Saudi Arabia archaeologists discover 90,000-year-old human bone

In a joint study conducted by Saudi Arabia and the UK as part of Green Arabia project, researchers have discovered remains of a 90000-year-old human bone. Dubbed to be part of a middle finger, the work was carried out as part of a joint project by scientists from Saudi Arabia and Oxford University in the UK. The presence of a human bone was announced by the head of the Saudi Commission for Tourism and National Heritage, Ali Ghabban. Codenamed as Green Arabia, the joint project was started in 2012. During the course of the last four years, scientists studied the various phases of climate change in the region. Moreover, they also found how drastic changes in the climate affected human migration and settlement.

Commenting on the discovery, Ghabban disclosed that the Green Arabia project has studied sites at ancient lakes in the Nafud desert. According to the Middle East Eye, the lakes were situated in the northern Arabian Peninsula. He added that the bone was discovered during excavations at Tayma, where a large oasis exists with a long history of habitation.

90000-year old bone discovered in Taas al-Ghadha


The 90000-year old bone believed to be that of a middle finger was discovered in the Taas al-Ghadha site. It was close to the northwestern city of Tayma. As per the new findings, we can infer that there was a presence of human habitation since over 325,000 years back.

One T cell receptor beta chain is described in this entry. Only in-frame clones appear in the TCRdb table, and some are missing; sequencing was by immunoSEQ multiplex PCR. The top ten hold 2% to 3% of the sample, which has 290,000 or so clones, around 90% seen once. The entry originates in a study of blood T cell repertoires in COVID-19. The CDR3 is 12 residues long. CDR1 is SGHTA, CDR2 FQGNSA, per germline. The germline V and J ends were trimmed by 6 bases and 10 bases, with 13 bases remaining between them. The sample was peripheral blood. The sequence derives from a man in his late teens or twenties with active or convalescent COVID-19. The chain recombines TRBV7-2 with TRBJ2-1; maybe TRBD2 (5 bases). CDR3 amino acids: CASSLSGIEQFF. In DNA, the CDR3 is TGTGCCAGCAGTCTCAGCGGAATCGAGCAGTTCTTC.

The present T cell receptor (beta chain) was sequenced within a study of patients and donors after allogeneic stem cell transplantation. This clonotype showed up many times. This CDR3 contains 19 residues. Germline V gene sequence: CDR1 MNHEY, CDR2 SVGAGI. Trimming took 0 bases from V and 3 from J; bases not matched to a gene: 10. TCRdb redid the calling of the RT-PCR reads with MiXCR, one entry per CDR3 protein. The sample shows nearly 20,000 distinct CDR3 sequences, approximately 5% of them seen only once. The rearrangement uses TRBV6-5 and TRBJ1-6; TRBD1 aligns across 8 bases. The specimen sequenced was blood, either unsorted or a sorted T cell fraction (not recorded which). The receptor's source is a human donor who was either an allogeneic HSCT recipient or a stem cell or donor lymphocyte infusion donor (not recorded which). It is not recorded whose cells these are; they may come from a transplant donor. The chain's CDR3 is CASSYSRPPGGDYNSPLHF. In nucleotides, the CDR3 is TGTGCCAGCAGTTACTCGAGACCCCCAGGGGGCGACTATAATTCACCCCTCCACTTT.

Latest discovery part of world’s oldest human bone

According to Al Arabiya, Saudi Arabia announced the discovery of the “world’s oldest” human bone in Tabuk in northwestern Saudi Arabia. The bone is supposed to be part of the middle portion of the middle finger of a human being, who loved nearly 90000 years ago. As of writing this, the latest finding is one of the oldest human trace found in the Arabian Peninsula.

Saudi Arabia vs Oxford University

A team of Saudi archaeologists and experts from Oxford University have been involved in a series of environmental and archaeological studies. They deeply studied the various historical sites in Saudi Arabia to find out the history of human presence several years ago.

As per the studies, the oldest bone belongs to a member of the Homo genus, which was responsible for the existence of modern human beings. Earlier, a jaw bone was discovered in Ethiopia that is believed to be around 2.8 million years old.

The Green Arabia project promotional project reveals that the Oxford University is a key partner of the state-run Saudi Commission for Tourism and Antiquities.